September 26, 2022. In a fiery response to Coinbase’s opening brief in its appeal of the district court’s denial of Coinbase’s motion to compel arbitration, Tycko & Zavareei LLP’s (TZ) Appellate Practice Group comprehensively detailed why the cryptocurrency exchange’s one-sided and unfair arbitration clauses are unenforceable. TZ represents Abraham Bielski, who alleges he was defrauded of more than $30,000 on Coinbase’s platform due to the platform’s lax security, and that Coinbase failed to investigate or help him recover his lost funds. After attempting to contact the crypto platform through regular customer support channels and receiving only canned replies, Mr. Bielski sought a remedy for his losses, and those of others similarly situated, in the United States District Court for the Northern District of California. The district court ruled that Coinbase’s arbitration and delegation clauses were unconscionable, and thus unenforceable, under California law. TZ’s Appellate Practice Group represents Mr. Bielski in the Ninth Circuit and the United States Supreme Court.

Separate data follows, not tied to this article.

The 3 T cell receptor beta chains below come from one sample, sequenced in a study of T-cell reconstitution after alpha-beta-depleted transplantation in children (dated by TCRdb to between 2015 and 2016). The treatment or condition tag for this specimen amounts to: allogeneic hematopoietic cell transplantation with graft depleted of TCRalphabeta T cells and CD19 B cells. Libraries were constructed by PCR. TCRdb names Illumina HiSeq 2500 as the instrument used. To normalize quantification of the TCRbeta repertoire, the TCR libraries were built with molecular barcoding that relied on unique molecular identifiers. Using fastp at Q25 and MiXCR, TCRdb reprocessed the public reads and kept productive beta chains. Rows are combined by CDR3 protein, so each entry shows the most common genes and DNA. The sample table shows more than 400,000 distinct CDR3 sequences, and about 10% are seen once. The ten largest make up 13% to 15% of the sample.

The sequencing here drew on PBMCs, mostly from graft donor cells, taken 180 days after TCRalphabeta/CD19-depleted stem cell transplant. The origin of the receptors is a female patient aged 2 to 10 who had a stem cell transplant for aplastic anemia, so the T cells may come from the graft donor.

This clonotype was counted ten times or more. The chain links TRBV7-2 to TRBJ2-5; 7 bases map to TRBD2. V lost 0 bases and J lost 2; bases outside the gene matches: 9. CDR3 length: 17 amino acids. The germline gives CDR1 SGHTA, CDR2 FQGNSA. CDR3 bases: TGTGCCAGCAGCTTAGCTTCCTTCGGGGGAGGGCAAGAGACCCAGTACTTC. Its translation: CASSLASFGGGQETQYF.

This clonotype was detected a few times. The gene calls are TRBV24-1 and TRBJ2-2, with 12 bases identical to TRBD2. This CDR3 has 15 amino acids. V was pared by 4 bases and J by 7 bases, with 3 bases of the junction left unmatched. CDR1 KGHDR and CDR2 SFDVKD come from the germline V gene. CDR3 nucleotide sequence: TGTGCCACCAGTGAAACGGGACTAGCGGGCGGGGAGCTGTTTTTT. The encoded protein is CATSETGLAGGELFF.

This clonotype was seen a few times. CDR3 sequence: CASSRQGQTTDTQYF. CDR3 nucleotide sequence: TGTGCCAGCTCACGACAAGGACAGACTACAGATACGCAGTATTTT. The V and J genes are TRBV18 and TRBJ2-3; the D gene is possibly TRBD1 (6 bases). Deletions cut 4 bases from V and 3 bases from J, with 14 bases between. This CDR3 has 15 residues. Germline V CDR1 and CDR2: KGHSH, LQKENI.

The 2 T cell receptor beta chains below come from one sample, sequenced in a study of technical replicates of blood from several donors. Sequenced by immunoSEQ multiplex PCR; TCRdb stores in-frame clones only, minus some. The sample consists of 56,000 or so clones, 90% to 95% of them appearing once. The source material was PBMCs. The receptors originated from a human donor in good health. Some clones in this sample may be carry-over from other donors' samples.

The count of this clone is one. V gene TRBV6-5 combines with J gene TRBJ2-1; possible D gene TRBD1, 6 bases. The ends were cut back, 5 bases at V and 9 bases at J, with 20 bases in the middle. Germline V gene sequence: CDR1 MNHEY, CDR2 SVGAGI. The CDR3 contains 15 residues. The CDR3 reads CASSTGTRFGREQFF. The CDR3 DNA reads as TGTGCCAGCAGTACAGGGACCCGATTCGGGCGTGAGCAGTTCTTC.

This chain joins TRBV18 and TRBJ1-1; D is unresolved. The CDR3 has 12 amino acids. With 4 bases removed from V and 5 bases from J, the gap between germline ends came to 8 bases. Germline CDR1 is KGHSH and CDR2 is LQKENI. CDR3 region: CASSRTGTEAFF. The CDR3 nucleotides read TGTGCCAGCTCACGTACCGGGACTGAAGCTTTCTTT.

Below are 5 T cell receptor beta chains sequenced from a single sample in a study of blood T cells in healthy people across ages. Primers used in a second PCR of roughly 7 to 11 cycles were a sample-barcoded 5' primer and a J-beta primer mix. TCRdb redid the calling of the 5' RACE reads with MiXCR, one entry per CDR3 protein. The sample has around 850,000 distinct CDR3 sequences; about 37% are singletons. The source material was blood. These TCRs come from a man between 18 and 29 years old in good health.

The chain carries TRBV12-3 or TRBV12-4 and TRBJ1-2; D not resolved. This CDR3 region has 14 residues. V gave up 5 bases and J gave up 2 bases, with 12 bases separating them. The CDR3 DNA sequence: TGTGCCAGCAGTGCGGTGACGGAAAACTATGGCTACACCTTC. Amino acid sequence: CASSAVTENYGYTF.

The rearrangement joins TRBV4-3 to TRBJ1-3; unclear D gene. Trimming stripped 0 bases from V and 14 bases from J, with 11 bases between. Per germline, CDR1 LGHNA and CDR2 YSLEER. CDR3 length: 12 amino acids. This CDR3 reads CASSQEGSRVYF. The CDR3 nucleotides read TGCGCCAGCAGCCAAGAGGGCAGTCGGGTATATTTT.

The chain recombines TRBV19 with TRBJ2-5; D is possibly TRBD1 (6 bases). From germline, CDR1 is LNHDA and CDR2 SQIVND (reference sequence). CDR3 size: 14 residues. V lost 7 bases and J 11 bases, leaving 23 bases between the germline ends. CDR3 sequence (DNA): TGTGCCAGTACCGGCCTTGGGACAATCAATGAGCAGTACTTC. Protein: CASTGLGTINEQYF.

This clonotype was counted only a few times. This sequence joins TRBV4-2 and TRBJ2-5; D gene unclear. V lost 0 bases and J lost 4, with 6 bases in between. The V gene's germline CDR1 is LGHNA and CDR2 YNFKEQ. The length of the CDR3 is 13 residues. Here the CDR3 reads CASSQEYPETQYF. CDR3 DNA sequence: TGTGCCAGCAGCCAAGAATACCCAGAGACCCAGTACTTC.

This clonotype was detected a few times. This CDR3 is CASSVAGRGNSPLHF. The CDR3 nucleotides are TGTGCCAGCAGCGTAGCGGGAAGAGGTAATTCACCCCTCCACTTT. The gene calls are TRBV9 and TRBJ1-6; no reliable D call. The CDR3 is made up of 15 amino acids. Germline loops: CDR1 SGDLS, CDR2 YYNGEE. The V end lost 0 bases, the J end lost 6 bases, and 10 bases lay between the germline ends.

Specifically, the brief asserts:
The Arbitration Agreement is unconscionable.
The district court correctly identified the ways in which Coinbase’s arbitration agreement unjustly favors the company over its customers, with “ambiguous, unjustified procedural hurdles” customers must overcome to even get to arbitration and the requirement that customers send all disputes they have with Coinbase to arbitration, while not requiring Coinbase to arbitrate any legal claims it brings against customers.
The district court properly concluded that severance is not feasible.
Because all the provisions in Coinbase’s arbitration agreement contain the same one-sided requirement that only customers arbitrate their disputes against Coinbase, there is no realistic way to remove the unconscionable language to save the agreement.
Coinbase’s dispute-resolution procedures thwart Mr. Bielski’s ability to effectively vindicate his statutory rights in a neutral forum.
The various hoops consumers must jump through to get to arbitration or the courthouse frustrate their right to seek justice under the federal Electronic Funds Transfer Act, which allows consumers to sue financial institutions for failing to live up to their obligations to investigate and remedy illegitimate funds transfers.
Coinbase will now have an opportunity to file a reply brief. Once briefing is complete, the Ninth Circuit will decide whether to hear oral argument or decide the appeal on the briefs.
The case is Bielski v. Coinbase, Inc., No. 22-15566 (9th Circuit).